January 16, 2019

N.Y. State Senate Candidate Faces Questions Over Claims of Jewish Ancestry

Julia Salazar, a member of Democratic Socialists of America who is running for the New York state senate and supports the Boycott, Divestment and Sanctions (BDS) movement, faces questions over her claims that she is Jewish.

According to Tablet, Salazar has claimed that her father is of Sephardic Jewish descent and has frequently invoked her claim of Jewish heritage in her comments about Israel, such as stating in Mondoweiss in 2014: “Like most American Jews, I was raised with the delusion that Israel was a safe haven for me, perhaps even the only safe place for Jews.”

Salazar has also argued that the BDS movement is not inherently anti-Semitic, telling Jewish Telegraphic Agency (JTA): “The goal of BDS is to have some measurable effect in order to force the more powerful actor — the state [Israel] — to change course.”

Additionally, Salazar, under the name Julia Carmel, wrote in Mondoweiss that she was blocked from the Allendy border in Israel in 2014; she was also among the nine IfNotNow activists arrested in 2014 for engaging in civil disobedience protests against what Salazar deemed as the “assault on Gaza,” Operation Protective Edge.

However, the Tablet piece produced evidence calling Salazar’s Jewish ancestry into question, citing quotes from family members stating that no one in their family was Jewish:

“A 2009 funeral notice for her father, a former commercial airline pilot named Luis Hernan Salazar, indicates that the service was held at the Prince of Peace Catholic Church in Ormond Beach, Florida. When reached by phone, Alex Salazar, the candidate’s older brother and the operator of a number of Florida mango farms, said that one of their father’s brothers was a Jesuit priest. (He also seemed to know very little about her campaign and seemed surprised when I told him she stood a good chance of winning.) ‘There was nobody in our immediate family who was Jewish … my father was not Jewish, we were not raised Jewish,’ he said. Their mother, Christine Salazar, indicated in a public September 2012 Facebook post that she planned on attending services at the Brooklyn Tabernacle, a nondenominational evangelical church in downtown Brooklyn.”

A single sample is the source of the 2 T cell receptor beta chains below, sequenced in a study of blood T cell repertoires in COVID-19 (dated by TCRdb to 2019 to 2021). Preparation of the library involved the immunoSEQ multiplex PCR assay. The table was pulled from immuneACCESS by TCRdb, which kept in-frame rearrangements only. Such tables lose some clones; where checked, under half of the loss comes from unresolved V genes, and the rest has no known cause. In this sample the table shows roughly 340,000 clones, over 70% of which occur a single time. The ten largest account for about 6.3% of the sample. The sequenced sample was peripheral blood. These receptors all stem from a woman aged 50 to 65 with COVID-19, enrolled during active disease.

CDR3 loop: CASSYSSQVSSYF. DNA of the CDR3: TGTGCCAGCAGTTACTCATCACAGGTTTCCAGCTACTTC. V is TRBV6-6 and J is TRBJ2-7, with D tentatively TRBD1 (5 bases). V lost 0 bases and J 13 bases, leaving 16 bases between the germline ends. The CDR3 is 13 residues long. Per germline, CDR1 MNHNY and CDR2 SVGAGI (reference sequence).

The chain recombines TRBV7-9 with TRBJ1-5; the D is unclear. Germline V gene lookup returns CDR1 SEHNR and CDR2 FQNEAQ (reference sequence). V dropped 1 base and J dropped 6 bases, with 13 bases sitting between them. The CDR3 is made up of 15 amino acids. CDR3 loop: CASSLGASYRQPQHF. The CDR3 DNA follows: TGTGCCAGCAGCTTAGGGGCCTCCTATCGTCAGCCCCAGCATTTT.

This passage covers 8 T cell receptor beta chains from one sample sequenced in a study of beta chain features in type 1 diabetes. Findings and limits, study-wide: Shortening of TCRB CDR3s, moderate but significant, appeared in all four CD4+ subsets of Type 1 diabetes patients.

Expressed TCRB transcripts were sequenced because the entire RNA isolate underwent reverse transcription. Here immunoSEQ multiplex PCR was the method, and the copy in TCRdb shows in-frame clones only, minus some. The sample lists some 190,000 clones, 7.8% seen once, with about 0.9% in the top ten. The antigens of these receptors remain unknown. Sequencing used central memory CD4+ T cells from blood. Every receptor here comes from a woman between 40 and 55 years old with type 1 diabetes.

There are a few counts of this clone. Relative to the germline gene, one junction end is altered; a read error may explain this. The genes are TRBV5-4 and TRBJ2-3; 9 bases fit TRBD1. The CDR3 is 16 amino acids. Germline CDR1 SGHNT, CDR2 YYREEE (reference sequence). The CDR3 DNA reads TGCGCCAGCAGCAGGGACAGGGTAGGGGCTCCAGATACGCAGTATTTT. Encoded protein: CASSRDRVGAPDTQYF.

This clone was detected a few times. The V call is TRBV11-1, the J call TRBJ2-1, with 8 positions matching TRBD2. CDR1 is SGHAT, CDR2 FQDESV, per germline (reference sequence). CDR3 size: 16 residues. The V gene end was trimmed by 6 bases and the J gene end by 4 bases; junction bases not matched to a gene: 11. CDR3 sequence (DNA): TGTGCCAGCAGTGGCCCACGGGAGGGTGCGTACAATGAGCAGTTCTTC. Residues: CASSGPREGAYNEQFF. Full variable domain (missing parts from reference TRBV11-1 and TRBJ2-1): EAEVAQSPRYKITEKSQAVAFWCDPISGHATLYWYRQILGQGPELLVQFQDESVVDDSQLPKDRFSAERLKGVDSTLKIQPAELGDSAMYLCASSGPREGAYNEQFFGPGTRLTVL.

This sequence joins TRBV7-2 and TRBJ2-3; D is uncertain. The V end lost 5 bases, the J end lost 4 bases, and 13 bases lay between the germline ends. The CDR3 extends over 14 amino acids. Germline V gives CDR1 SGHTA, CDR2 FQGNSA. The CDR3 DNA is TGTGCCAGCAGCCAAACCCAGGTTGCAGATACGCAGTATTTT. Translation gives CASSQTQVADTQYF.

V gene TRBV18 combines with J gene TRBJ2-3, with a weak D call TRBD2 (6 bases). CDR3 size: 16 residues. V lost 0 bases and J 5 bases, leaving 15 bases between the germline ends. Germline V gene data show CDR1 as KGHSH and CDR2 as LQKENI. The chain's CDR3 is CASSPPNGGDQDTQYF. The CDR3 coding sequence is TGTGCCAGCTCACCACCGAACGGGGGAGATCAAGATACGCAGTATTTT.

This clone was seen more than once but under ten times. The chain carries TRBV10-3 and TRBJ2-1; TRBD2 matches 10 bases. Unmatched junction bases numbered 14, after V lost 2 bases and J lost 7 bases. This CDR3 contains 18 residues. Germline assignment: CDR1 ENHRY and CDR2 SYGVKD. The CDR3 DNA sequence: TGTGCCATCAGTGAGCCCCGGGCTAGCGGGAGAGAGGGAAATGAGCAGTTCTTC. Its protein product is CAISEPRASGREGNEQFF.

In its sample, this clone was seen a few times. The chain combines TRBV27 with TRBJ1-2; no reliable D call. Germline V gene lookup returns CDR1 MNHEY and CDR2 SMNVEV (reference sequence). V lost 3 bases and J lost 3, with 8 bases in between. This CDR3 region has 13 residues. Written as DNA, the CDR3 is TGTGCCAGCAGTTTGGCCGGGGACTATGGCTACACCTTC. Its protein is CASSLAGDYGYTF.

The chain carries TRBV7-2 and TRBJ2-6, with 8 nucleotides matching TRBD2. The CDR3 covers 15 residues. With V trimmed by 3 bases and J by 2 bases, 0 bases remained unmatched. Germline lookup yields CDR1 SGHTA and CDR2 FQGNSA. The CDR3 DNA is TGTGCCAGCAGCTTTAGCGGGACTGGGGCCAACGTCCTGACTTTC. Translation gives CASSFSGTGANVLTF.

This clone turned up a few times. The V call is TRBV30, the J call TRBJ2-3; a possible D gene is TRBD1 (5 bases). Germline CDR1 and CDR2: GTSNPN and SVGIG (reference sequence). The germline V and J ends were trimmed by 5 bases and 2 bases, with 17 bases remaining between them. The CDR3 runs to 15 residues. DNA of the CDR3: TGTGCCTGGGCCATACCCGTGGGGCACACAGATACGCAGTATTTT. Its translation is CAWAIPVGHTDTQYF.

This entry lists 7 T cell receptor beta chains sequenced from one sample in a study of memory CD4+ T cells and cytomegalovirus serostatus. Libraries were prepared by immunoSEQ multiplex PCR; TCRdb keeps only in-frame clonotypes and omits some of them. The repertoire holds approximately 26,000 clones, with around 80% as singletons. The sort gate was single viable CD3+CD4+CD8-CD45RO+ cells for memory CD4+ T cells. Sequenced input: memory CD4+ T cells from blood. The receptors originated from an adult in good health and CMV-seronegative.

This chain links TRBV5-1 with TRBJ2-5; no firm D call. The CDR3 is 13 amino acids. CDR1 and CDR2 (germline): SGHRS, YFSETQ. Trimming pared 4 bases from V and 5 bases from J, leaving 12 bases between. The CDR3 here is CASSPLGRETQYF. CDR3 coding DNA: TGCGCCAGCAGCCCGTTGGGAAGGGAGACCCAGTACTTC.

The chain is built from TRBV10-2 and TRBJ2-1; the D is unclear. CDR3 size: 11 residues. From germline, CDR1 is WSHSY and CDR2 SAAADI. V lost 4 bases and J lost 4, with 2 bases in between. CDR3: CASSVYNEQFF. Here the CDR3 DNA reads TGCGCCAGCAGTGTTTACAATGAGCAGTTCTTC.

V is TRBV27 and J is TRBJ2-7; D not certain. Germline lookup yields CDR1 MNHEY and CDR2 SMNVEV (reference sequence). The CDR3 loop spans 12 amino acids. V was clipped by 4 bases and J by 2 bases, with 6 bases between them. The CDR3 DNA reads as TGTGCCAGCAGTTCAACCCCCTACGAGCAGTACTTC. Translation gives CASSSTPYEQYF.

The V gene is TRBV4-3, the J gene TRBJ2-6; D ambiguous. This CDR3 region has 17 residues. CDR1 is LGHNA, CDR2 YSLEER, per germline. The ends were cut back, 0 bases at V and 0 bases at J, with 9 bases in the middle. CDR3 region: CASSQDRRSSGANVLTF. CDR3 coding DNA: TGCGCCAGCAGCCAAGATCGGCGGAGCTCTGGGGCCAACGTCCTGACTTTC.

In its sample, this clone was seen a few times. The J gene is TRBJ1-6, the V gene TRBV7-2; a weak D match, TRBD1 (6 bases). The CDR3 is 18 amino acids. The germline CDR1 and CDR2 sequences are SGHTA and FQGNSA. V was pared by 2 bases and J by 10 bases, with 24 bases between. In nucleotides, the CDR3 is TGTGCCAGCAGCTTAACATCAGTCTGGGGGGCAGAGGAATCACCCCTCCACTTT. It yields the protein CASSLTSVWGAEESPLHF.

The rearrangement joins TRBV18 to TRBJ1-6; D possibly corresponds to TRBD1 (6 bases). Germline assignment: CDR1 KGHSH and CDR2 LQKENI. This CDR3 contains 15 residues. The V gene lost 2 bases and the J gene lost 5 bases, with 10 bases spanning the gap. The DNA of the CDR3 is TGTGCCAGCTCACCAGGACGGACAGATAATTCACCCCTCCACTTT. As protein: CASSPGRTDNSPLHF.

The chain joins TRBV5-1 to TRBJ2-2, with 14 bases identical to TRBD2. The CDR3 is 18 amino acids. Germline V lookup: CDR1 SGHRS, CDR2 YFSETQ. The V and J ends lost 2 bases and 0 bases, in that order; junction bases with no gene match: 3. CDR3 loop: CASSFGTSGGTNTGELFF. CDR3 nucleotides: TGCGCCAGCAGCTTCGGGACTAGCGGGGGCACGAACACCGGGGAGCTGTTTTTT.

The Tablet article also notes that in college Salazar was active in Christians United for Israel and has past tweets referencing Christianity, such as a 2012 tweet stating, “Follow #Christ for his own sake, if you plan to follow Him at all.”

Salazar lashed out at Tablet in response, tweeting, “I virtually never speak publicly about my religion unless media explicitly ask me about it. And that’s largely because I don’t enjoy subjecting myself to Tablet-esque race science, as a person from a mixed background.”

Salazar also told JTA she took a conversion class at Columbia-Barnard Hillel in 2012, where she “learned how to read Torah and had the option of going through a b’nai mitzvah ceremony (along with two other women who studied with me) but declined to do it.”

However, JTA noted that “Halachah, or Jewish law, however, considers someone Jewish if their mother was Jewish, if they converted under rabbinical authority or, in the Reform movement, if their only Jewish parent was their father.”

Salazar has also come under scrutiny for claiming on the campaign trail that she is a Colombian immigrant, however she has since admitted that she was born in Miami.

Salazar has been endorsed by New York congressional candidate Alexandria Ocasio-Cortez and Linda Sarsour.